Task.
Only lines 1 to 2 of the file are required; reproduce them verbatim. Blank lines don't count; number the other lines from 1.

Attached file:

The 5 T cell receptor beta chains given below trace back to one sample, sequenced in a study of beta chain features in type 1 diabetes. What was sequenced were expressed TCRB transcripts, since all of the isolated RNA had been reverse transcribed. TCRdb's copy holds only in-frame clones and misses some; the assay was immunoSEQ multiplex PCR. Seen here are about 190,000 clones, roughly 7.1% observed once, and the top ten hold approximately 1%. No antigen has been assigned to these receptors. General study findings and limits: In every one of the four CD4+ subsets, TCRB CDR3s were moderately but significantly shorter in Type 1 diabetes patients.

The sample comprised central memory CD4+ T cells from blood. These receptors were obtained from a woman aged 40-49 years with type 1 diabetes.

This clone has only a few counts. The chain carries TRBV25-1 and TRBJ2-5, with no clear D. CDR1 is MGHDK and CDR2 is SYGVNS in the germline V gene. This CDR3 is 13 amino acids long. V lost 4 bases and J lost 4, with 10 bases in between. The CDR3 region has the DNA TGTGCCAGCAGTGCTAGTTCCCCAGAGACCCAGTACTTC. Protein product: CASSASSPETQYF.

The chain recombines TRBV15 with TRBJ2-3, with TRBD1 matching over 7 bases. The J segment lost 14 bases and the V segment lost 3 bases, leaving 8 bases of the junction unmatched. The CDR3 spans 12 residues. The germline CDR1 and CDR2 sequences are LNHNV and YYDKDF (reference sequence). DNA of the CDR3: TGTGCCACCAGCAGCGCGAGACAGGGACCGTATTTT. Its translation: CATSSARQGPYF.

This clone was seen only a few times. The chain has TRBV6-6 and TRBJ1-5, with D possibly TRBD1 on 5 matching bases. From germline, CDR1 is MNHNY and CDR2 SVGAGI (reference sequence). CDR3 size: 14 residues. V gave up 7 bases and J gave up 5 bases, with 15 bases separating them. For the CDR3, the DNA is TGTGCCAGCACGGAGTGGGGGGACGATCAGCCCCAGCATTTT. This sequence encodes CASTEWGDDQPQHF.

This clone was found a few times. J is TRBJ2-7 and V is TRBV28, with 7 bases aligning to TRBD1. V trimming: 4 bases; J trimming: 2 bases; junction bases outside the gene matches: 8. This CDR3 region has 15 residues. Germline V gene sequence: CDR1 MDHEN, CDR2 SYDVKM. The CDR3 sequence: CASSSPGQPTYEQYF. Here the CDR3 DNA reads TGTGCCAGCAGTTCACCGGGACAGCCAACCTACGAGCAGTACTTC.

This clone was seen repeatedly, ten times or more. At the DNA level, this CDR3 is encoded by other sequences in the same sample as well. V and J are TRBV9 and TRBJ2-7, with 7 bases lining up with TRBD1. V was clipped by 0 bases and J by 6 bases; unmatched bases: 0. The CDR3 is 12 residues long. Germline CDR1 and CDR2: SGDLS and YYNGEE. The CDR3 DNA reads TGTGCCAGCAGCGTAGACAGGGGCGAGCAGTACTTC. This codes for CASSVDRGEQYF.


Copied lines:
The 5 T cell receptor beta chains given below trace back to one sample, sequenced in a study of beta chain features in type 1 diabetes. What was sequenced were expressed TCRB transcripts, since all of the isolated RNA had been reverse transcribed. TCRdb's copy holds only in-frame clones and misses some; the assay was immunoSEQ multiplex PCR. Seen here are about 190,000 clones, roughly 7.1% observed once, and the top ten hold approximately 1%. No antigen has been assigned to these receptors. General study findings and limits: In every one of the four CD4+ subsets, TCRB CDR3s were moderately but significantly shorter in Type 1 diabetes patients.

The sample comprised central memory CD4+ T cells from blood. These receptors were obtained from a woman aged 40-49 years with type 1 diabetes.